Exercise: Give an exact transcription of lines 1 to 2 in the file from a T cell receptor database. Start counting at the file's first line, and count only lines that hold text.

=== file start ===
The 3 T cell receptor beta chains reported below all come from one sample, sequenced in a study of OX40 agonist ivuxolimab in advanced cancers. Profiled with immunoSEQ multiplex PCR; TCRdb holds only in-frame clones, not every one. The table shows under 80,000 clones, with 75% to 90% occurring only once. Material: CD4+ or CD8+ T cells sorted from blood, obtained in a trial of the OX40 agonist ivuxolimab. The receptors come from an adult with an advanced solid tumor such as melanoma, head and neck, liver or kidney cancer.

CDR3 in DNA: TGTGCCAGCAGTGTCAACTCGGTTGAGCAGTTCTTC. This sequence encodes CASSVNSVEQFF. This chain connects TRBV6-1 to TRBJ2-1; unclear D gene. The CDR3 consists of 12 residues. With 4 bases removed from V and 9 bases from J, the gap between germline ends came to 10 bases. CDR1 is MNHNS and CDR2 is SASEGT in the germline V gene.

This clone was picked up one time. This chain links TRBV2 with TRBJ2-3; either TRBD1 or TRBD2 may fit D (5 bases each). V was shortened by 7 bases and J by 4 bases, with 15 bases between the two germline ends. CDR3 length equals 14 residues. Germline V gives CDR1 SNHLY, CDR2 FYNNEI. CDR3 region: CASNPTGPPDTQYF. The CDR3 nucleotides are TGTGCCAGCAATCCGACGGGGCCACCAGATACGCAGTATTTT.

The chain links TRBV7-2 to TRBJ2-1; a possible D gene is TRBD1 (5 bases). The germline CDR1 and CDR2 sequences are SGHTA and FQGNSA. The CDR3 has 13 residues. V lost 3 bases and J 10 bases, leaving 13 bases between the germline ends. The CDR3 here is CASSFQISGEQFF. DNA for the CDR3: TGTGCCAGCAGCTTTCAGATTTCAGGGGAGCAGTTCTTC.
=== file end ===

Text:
The 3 T cell receptor beta chains reported below all come from one sample, sequenced in a study of OX40 agonist ivuxolimab in advanced cancers. Profiled with immunoSEQ multiplex PCR; TCRdb holds only in-frame clones, not every one. The table shows under 80,000 clones, with 75% to 90% occurring only once. Material: CD4+ or CD8+ T cells sorted from blood, obtained in a trial of the OX40 agonist ivuxolimab. The receptors come from an adult with an advanced solid tumor such as melanoma, head and neck, liver or kidney cancer.

CDR3 in DNA: TGTGCCAGCAGTGTCAACTCGGTTGAGCAGTTCTTC. This sequence encodes CASSVNSVEQFF. This chain connects TRBV6-1 to TRBJ2-1; unclear D gene. The CDR3 consists of 12 residues. With 4 bases removed from V and 9 bases from J, the gap between germline ends came to 10 bases. CDR1 is MNHNS and CDR2 is SASEGT in the germline V gene.